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Can there be more treatment options for thalassaemia?

Q: Thalassaemia is a killing blood disorder, which kills the entire family of the patient. Presently the treatment is only through blood transfusion, chelation through out life till the patient lives. The most prevalent is beta thalassaemia. I like to propose a method of treatment of thalassaemia. We know that beta thalassaemia is due to non-existence of beta chain in blood. As such the alpha chain damages red blood corpuscles. There are so many varieties of beneficial microbes present in our body/ blood vessel / stomach, which support our body metabolism as well as health. I request that research may be conducted to find those microbes which can cause secretion of human beta chain in blood vessel or the existing microbes are modified to generate human beta chain in blood vessel. I know that this will require some structured genetic engineering in which India can really show the path to obviate requirement of blood transfusion. Blood transfusion is not only a very costly proposition for the poor people of India but is associated with large number of complications, still is not a preferred solution. Please advise.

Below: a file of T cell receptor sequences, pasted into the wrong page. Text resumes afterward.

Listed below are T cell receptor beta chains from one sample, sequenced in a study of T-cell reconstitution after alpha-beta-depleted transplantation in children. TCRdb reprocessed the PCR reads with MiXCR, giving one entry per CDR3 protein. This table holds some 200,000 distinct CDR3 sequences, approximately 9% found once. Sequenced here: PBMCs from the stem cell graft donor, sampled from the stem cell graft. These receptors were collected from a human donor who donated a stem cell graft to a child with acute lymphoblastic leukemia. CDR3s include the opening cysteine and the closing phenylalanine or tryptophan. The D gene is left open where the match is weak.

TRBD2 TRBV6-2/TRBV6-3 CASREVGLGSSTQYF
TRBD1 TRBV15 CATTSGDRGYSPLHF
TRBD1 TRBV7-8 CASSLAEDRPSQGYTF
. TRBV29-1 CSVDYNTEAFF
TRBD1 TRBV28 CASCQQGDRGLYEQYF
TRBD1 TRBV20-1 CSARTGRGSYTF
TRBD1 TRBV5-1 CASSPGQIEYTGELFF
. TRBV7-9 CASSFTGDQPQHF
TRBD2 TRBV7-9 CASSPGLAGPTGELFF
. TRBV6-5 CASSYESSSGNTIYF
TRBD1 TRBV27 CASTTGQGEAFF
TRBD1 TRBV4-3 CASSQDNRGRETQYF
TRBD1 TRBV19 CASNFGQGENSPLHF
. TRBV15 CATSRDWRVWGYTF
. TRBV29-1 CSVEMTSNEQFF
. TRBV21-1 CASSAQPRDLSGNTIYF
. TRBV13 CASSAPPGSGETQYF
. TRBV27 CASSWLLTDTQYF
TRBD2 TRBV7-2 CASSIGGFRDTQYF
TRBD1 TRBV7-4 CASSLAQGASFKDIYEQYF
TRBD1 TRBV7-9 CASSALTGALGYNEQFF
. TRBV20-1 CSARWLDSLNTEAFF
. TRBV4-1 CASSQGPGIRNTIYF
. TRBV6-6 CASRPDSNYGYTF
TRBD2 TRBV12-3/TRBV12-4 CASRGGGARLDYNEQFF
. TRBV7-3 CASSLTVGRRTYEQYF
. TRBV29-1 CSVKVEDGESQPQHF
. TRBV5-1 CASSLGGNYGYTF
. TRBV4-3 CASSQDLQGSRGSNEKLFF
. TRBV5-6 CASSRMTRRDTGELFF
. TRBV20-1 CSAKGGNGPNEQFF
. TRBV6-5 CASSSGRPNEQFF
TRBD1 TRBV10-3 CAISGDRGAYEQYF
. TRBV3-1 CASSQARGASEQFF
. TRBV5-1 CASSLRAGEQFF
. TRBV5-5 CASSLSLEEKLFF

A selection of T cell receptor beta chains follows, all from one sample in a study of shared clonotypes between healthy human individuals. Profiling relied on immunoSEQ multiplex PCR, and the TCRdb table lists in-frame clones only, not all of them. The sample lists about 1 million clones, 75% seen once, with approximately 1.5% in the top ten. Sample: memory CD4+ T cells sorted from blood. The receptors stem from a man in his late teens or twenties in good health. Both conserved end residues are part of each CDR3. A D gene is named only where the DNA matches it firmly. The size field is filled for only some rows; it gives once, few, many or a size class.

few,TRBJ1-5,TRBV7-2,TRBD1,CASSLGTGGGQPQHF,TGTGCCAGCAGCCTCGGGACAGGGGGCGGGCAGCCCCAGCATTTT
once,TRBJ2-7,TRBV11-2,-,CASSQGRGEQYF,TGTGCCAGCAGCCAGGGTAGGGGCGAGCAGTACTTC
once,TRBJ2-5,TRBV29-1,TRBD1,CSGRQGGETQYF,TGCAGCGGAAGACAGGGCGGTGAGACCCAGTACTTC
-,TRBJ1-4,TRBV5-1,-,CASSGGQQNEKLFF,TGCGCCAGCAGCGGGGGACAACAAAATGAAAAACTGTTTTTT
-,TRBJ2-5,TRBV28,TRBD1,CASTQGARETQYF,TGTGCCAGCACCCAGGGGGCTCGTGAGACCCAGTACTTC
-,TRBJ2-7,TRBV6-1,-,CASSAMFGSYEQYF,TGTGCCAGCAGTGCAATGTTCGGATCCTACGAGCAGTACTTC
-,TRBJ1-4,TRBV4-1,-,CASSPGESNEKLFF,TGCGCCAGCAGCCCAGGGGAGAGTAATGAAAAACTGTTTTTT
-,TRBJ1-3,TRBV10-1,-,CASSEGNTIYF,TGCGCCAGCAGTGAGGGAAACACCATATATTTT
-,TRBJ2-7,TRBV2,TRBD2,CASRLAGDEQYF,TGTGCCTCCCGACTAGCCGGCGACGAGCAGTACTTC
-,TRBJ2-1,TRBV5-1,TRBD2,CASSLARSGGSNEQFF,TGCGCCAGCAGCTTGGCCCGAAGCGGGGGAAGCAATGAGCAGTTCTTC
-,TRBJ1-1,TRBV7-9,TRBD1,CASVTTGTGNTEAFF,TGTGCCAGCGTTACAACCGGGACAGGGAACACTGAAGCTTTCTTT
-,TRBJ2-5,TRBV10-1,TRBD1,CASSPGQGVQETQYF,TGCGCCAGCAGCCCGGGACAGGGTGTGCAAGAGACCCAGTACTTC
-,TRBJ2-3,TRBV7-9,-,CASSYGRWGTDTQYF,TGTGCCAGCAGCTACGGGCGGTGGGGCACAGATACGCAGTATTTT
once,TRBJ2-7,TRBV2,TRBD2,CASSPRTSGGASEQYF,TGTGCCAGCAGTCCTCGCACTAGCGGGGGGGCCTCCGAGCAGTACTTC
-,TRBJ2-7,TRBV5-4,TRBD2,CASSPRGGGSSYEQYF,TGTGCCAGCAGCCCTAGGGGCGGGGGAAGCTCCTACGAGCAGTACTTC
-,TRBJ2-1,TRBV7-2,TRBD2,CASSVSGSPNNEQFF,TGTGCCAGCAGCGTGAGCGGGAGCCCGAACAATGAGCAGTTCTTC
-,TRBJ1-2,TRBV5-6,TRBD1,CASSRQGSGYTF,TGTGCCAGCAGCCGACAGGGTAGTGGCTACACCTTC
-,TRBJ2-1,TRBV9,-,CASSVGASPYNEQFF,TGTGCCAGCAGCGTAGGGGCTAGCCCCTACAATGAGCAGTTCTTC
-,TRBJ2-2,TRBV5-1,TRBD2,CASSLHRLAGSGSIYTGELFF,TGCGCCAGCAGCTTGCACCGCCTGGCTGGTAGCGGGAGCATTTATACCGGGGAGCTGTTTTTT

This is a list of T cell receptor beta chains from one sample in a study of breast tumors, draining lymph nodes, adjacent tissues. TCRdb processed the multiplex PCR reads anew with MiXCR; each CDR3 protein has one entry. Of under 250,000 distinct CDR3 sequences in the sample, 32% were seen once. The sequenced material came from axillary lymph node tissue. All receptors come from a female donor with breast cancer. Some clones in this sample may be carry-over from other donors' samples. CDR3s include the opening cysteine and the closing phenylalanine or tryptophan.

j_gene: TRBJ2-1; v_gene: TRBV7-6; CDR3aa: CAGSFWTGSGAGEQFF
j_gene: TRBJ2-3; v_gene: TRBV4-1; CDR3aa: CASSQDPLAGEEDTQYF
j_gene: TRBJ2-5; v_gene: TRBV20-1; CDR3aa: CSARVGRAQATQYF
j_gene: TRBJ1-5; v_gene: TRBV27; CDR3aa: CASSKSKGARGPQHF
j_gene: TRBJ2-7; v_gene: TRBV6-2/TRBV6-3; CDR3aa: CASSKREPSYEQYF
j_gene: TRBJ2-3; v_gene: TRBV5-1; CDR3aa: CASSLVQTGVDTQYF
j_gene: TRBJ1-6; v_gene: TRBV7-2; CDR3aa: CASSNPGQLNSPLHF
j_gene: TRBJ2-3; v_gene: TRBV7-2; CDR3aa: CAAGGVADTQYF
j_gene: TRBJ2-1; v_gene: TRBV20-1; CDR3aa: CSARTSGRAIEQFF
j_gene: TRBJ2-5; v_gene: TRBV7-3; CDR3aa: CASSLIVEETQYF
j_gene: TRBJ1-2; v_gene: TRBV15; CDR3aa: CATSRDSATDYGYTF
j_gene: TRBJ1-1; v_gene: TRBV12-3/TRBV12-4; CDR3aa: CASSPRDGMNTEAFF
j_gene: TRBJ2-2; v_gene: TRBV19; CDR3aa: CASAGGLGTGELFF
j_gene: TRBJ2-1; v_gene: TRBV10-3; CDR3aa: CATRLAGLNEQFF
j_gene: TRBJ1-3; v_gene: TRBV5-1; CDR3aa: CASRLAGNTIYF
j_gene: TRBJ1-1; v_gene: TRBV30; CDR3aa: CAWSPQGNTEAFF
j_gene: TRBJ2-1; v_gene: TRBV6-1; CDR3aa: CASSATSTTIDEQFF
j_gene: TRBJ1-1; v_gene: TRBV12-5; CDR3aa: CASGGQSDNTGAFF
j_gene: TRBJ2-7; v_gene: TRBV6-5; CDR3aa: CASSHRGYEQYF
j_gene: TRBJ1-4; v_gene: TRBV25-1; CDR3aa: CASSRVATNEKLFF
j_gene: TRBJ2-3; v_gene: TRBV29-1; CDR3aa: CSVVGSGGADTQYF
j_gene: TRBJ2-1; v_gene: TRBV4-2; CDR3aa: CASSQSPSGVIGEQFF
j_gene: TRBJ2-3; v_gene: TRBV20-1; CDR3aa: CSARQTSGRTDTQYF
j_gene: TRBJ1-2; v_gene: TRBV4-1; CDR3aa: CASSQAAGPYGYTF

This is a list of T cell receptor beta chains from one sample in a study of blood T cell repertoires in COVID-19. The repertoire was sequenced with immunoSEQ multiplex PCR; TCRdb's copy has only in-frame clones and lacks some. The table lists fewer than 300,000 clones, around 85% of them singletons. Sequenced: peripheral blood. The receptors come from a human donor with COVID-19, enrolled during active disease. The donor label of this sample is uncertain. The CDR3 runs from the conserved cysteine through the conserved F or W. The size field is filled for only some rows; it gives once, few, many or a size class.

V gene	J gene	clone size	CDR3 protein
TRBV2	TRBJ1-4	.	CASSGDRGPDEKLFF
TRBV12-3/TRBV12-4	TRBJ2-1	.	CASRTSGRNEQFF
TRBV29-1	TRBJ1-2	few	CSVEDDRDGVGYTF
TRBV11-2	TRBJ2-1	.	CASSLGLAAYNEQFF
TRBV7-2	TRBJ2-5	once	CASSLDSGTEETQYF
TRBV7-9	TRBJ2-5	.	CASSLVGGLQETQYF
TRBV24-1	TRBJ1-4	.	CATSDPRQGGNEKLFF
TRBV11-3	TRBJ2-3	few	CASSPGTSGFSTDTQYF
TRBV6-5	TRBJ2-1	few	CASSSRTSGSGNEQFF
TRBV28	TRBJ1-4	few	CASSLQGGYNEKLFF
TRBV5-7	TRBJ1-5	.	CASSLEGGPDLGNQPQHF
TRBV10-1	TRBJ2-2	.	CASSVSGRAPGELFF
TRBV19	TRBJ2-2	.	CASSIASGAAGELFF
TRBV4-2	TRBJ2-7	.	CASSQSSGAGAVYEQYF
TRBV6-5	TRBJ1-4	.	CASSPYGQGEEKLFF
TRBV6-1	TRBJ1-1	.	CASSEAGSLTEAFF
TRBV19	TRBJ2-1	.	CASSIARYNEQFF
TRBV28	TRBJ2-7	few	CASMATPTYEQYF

A:As you have mentioned, thalassaemias are a group of genetic diseases caused by the production of abnormal haemoglobin (Hb). A molecule of Hb is made up of a haeme part that contains iron and 4 globin chains. The globin chains are – 2 alpha chains (a) and 2 non-alpha chains (b, d or g). The adult haemoglobin (Hb A) has 2a & 2b-chains, fetal Hb (Hb F) has 2a & 2g-chains and Hb A2 has 2a & 2d-chains. The a-chain is made up of 141 amino acids and b-chain of 146 amino acids. The production of these globin chains is controlled by genes (called globin genes) present on 2 different chromosomes (chromosome 16 for a-globin genes and chromosome 11 for non-a globin genes). There are 4 a-globin genes controlling the production of 2 a-chains while 2 b-globin genes produce 2 b-chains. In b-thalassaemia, the production of b-chain is abnormal while in a-thalassaemia it is the a-chain production that is affected. If both b-globin genes are affected (mutation), it results in b-thalassaemia major. Genes control the production of these chains by adding the amino acids one at a time and then stopping when the chain is ready. Then these chains are joined together and later linked to the haeme molecule. This is a very complex process in which different parts of the genes regulate different stages. The expression of the alpha and non-alpha genes is closely balanced by an unknown mechanism. Balanced gene expression is required for normal red cell function. No microbe can replicate this and we cannot use them to synthesise the missing chain. What is being tried instead is inserting a normal gene (to replace the ‘bad’ gene) taking help of viruses, which have the capacity to bind to human DNA and inserting a part of their own DNA. So first we introduce a normal globin gene into a virus and then try and use that virus to insert that normal gene into the DNA of a thalassaemia patient. This, however, poses many challenges. We want the gene to be precisely inserted on chromosome 16 (or 11 as the case may be). Then we want that this gene should produce normal globin chains only in those bone marrow cells that produce haemoglobin (not cells of the liver or heart or the skin). Such precise insertion of genes and control of their expression still eludes us. The only definitive therapy currently available is stem cell transplant using allogeneic haematopoietic cells. But this has it's own problems.


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